In a recent interview, Cara Delevingne revealed she believes that sexuality is fluid—meaning it’s ever-changing and evolving. And the model-turned-actress said this realization has helped her come to terms with who she is. “It took me a long time to accept the idea [of being attracted to women]—until I first fell in love with a girl at 20 and recognized that I had to accept it,” she told Vogue. “I’m obviously in love, so if people want to say I’m gay, that’s great. But we’re all liquid. We change, we grow.”

This concept of sexual fluidity isn’t anything new. The term describes changes and inconsistencies in a person’s sexual orientation, identity, attraction, or behavior, according to Nadav Antebi-Gruszka, Ph.D., an LGBTQ+ health expert. Though no research has assessed the overall number of people who self-identify this way, a small study published in Developmental Psychology in 2008 indicated that two-thirds of women sampled had experienced some kind of sexual fluidity. And though one study isn’t conclusive, it’s likely that Delevingne is one of many who identify this way—and she’s certainly not the only one talking about it. Kristen Stewart,Miley Cyrus, and Anna Paquin have all spoken about being queer (an umbrella term encompassing LGBTQ+ identities)—so have Angelina Jolie, Wanda Sykes, Megan Fox, and Raven-Symone. Sexuality looks different for each of those women, but they’re all increasing queer representation and awareness.

And this kind of public representation is really important for the LGBTQ+ community. Being queer can be a particularly lonely minority experience, according to David Gudelunas, Ph.D., a Fairfield University professor specializing in gender and communications. Children in racial, religious, and socioeconomic minorities often grow up surrounded by people who can understand and relate to their unique struggles, like family members and neighbors. “So you have a range of role models who are not just in your family, but from the community generally,” Gudelunas says. “Most queers kids are brought up by straight parents, raised in straight neighborhoods, go to straight schools, and so on. There’s not a lot of range to choose from in terms of role models.” And that’s why celebrity LGBTQ+ representation can be so huge.” It gives somebody at home someone to identify with,” Gudelunas says.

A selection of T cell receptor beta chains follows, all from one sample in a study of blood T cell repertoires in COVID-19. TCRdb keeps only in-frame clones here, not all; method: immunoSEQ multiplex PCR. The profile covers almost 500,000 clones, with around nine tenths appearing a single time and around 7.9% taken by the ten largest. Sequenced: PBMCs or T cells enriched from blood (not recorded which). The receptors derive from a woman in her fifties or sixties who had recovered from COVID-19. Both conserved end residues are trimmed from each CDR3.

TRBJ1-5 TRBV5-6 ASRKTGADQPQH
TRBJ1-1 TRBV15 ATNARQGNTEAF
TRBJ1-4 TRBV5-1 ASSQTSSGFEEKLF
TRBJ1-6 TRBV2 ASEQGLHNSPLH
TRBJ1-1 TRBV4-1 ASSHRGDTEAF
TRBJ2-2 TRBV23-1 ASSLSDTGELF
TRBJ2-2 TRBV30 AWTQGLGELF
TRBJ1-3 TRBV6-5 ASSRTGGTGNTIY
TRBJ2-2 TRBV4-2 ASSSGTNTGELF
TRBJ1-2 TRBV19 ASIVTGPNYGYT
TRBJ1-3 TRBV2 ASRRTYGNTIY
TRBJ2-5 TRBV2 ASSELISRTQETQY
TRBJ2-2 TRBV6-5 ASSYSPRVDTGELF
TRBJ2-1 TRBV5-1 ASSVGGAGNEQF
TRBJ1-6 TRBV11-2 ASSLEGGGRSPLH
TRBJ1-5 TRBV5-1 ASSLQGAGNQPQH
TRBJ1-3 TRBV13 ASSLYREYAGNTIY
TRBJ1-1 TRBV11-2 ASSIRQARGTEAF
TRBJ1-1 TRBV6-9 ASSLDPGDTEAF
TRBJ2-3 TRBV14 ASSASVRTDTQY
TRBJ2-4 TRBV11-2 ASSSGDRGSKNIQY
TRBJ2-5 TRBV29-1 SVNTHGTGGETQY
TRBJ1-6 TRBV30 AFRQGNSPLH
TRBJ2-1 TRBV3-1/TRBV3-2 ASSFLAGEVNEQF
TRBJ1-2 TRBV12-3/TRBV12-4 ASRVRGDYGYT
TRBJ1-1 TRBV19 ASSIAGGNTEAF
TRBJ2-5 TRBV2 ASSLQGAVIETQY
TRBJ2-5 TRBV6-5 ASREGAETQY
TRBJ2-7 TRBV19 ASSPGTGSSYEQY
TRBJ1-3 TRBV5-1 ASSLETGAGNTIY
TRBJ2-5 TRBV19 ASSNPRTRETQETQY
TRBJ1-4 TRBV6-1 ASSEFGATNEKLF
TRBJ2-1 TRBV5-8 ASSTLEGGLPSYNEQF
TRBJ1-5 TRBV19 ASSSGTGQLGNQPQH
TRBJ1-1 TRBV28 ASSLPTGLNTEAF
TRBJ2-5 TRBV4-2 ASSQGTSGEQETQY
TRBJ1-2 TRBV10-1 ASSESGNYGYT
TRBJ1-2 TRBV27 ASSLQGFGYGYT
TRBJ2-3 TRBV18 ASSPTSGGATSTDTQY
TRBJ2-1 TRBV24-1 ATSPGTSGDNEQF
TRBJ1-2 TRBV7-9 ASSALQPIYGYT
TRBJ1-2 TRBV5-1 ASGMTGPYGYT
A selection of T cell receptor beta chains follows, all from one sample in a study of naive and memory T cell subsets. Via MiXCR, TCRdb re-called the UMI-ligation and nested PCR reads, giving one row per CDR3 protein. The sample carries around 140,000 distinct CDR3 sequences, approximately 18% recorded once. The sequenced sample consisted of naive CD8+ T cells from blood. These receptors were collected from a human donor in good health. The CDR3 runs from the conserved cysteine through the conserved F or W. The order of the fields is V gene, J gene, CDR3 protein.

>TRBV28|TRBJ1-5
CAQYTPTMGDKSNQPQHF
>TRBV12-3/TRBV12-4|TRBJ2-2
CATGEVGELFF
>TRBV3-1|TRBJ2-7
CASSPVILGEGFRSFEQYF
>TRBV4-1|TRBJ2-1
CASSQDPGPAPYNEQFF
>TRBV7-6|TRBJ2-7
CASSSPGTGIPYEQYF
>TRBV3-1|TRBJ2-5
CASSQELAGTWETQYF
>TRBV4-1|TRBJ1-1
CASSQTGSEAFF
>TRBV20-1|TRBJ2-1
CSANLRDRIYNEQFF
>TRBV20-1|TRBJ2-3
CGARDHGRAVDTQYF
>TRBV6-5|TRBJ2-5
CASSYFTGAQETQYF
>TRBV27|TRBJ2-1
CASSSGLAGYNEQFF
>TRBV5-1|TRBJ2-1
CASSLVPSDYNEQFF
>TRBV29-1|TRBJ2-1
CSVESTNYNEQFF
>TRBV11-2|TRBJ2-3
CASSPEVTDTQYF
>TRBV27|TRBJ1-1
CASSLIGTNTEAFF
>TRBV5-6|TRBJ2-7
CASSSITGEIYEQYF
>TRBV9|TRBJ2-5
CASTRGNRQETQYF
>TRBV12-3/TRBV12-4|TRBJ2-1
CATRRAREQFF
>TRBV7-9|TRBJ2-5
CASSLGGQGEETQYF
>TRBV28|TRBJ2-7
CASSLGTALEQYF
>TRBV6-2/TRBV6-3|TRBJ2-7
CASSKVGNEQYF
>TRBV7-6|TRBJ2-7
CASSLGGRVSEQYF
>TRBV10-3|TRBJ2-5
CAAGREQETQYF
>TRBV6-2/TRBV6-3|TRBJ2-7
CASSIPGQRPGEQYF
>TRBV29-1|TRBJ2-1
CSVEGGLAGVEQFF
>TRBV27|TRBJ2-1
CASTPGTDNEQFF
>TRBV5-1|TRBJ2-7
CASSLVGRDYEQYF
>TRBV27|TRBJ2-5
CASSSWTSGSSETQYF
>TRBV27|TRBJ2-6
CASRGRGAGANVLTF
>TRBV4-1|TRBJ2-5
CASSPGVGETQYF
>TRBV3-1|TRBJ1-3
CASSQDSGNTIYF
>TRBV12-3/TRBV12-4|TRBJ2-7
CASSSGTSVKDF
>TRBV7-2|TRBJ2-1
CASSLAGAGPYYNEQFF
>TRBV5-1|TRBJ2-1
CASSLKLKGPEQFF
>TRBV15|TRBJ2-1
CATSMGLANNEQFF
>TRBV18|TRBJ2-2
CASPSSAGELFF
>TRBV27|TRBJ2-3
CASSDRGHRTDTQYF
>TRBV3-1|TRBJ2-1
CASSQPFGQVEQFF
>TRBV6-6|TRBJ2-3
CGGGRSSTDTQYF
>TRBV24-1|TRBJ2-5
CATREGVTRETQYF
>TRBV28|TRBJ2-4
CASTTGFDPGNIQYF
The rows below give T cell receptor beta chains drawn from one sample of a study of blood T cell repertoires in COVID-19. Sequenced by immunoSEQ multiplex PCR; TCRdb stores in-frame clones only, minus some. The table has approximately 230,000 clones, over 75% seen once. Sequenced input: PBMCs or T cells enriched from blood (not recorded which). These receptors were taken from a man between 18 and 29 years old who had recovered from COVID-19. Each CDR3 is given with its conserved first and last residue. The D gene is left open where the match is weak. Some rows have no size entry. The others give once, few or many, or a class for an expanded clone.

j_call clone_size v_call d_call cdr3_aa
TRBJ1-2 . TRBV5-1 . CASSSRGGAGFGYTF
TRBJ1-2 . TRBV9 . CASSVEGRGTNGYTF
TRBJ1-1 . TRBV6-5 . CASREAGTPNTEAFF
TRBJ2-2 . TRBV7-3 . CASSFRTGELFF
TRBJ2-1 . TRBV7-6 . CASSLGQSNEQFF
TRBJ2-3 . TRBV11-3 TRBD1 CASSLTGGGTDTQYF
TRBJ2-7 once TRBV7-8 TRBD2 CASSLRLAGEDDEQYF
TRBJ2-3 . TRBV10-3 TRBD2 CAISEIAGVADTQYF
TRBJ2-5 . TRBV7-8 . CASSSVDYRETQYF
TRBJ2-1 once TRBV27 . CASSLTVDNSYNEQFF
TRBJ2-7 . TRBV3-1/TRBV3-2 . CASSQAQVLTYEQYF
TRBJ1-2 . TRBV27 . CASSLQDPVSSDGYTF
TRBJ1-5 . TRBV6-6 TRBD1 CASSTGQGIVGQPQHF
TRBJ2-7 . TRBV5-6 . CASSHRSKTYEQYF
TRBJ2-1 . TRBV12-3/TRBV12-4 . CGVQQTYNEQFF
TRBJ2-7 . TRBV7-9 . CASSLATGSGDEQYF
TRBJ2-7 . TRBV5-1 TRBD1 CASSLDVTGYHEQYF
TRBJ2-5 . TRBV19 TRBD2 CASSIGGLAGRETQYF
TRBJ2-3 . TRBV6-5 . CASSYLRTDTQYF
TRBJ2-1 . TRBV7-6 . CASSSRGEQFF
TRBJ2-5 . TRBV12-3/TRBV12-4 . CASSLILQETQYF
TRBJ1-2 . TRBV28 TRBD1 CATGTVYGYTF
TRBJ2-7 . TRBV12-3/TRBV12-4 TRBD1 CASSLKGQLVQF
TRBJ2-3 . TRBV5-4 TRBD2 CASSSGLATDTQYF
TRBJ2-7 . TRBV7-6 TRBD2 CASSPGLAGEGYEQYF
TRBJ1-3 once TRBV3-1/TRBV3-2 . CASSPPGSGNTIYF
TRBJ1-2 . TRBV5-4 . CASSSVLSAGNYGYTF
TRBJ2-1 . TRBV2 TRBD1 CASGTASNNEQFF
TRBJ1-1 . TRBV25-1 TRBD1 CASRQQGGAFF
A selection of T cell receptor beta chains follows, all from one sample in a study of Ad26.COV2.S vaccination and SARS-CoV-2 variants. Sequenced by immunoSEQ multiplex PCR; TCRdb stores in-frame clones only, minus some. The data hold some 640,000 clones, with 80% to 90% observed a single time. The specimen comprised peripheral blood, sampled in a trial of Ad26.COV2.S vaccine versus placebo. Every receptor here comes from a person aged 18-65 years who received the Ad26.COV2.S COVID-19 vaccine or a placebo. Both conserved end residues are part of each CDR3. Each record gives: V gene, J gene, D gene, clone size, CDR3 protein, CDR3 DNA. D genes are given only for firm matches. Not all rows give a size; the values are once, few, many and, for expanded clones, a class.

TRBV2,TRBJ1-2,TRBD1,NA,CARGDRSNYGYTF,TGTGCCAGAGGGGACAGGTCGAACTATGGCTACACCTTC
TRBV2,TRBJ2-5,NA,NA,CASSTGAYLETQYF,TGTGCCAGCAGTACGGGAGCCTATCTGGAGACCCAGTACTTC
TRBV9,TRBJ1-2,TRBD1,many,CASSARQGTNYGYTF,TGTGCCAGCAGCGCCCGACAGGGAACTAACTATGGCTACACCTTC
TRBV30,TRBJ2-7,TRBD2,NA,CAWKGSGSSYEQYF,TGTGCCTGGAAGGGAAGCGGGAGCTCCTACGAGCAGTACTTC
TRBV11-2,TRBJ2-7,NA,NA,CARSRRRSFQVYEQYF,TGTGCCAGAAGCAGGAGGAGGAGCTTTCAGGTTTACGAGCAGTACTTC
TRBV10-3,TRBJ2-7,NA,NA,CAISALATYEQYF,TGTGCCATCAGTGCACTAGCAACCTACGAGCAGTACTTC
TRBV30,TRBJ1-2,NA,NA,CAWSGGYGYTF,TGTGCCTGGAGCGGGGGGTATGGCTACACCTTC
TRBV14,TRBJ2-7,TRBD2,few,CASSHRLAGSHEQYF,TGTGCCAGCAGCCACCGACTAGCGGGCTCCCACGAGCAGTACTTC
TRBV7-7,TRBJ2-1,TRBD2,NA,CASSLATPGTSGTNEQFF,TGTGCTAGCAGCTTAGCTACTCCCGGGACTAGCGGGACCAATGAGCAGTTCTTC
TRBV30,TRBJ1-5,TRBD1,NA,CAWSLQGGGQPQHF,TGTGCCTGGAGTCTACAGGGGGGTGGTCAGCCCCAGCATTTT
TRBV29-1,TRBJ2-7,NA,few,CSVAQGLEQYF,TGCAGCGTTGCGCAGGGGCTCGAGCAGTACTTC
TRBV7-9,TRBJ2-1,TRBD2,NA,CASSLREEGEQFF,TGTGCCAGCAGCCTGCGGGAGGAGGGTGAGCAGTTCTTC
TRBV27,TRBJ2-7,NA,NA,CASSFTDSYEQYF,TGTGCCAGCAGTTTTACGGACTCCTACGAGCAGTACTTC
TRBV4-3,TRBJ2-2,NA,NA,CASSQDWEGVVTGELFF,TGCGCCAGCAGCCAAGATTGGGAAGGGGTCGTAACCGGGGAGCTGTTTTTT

And celebrity representation can do more than provide support—it can generate conversation about issues facing the LGBTQ+ community. “Any respectful and humanizing representation of sexual fluidity in media—including social media—is helpful in promoting greater awareness,” Antebi-Gruszka tells SELF. This can help reduce stigmas attached to queer identities, which can lead to more acceptance for and less discrimination toward minority groups.

Plus, social media has “changed the game,” Gudelunas says, because it gives celebrities direct access to fans. This less filtered approach to communication makes conversations more constant and more candid, which can create a more honest representation of the community. This, Antebi-Gruszka says, can lead to increasingly open discussions about sexual fluidity, allowing for a more “pluralistic, diverse, creative, and open-minded” society. “By not being forced to put ourselves in a ‘box,’ we allow for the most intuitive and sincere expression of the self,” they say. “By respecting and celebrating the endless diversity of sexual and gender expressions, we contribute to a more progressive and sane society. We are multidimensional, complex, and ever-changing. Let’s celebrate that!”